Naming Our Hubbubbles: Helping Children Identify Thoughts, Feelings, and Sensations
Updated: Jan 31, 2019
In my work with special needs children, I’ve found that many children struggle to talk about their emotions. I’m an occupational therapist, and I own a small business that serves children, their families, and their communities. Mind Yeti has provided me and the children I serve with a great tool for giving a name to the thoughts, feelings, and sensations that we experience everyday: Hubbubbles!
Over the summer, I worked with Kellye Tolley and Annemarie Leahy to offer a yoga and mindfulness camp for kids in Mt. Pleasant, South Carolina. The three of us led a variety of exercises with six children, ages 6 to13 years old, that focused on improving body and emotional awareness. During one of our sessions (we’ve shared our lesson plan here, we watched the Mind Yeti Welcome video, which introduces the Mind Yeti and describes thoughts, feelings, and sensations as “Hubbubbles” that “bubble up” and can become distracting or overwhelming. The video calls this mental noise that young people experience “the Hubbub.”
After watching the video, I drew a quick sketch of the Mind Yeti on the whiteboard, and asked the children to share a feeling they experience often. The children chose “worry.” I wrote this on the board, and then led a discussion in which we identified some of the thoughts and sensations we experience when we worry. We repeated the process for other emotions, like anger.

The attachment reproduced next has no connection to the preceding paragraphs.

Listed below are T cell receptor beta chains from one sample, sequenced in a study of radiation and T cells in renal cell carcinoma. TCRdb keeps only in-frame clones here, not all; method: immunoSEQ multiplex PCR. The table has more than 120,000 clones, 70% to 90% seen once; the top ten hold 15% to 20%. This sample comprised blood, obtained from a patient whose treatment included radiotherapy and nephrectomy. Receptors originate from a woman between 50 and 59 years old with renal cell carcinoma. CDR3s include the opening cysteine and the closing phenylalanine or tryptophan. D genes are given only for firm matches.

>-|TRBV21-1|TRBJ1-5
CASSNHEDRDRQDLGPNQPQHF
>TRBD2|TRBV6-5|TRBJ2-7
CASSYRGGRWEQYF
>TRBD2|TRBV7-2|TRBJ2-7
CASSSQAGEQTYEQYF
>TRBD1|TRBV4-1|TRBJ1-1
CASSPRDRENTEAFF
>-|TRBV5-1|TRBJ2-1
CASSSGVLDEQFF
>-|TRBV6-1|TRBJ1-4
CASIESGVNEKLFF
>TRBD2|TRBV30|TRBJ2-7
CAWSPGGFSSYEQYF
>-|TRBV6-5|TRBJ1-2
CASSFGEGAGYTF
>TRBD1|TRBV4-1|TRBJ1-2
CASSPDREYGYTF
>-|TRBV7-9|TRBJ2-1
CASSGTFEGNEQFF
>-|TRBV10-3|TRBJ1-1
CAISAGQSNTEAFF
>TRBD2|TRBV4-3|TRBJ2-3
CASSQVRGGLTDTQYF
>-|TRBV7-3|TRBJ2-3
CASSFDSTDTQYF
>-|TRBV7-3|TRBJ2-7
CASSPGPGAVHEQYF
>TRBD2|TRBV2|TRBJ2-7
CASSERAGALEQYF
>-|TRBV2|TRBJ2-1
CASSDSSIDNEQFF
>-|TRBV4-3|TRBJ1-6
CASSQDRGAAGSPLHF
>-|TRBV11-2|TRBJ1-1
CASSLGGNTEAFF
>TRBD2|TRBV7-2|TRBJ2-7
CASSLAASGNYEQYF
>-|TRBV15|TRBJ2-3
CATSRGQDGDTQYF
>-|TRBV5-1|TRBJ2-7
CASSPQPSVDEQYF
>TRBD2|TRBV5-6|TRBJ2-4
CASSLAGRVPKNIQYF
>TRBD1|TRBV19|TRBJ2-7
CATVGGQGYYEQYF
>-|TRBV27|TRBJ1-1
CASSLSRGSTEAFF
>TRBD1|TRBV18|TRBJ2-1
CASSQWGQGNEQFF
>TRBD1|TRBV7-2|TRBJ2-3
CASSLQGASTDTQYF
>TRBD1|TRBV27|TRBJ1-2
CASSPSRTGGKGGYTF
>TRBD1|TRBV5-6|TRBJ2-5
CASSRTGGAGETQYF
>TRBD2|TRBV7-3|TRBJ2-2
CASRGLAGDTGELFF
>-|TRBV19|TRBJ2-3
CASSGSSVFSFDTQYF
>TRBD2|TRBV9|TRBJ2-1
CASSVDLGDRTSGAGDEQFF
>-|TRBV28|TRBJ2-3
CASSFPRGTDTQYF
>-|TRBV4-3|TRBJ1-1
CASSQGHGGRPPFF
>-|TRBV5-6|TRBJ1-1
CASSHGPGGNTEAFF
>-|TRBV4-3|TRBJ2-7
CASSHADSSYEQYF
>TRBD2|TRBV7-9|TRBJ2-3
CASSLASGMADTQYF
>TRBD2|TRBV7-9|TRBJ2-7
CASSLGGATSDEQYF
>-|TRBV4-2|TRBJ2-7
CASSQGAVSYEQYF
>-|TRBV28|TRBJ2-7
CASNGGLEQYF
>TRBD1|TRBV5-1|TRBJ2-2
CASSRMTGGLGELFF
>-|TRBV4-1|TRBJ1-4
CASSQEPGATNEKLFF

An example of Leigh’s discussion activity, using “Worry” as the key word.
The discussion was a very powerful component of our overall workshop. It helped the children create concrete language for sensations in their body when they worry. It also helped them to identify the different thoughts that we may have when we are stuck in worry—things like “What if…” or “People will think…” or "I’m not good at….” Being able to discuss feelings, thoughts, and sensations as part of a group helped the children normalize these challenging emotions. The children were able to see that they are not alone in feeling worried or angry; we all feel this way sometime.
The rest of the camp focused on yoga and mindfulness, so the children built on our discussion by exploring movement, breathing, and mindfulness exercises. They left our retreat with a self-created “toolbox” of self-regulation strategies. Naming their Hubbubbles was just one strategy to help them be aware of thoughts, feelings, and sensations before being swept away by them, and to help self-soothe and refocus when needed.
I’m planning to continue using Mind Yeti in my practice, both as a children’s yoga teacher and as a facilitator of workshops with special needs kids. The sessions help create a simplified, common language for children and adults around the emotional and physical reactions we all experience, but that can be challenging for children to understand. By giving a name to our Hubbub, we can all learn to respond rather than react when the world around us feels as though it is spinning too fast.
As a pediatric occupational therapist Leigh has worked with children with a variety of special needs, in school, hospital and early intervention settings.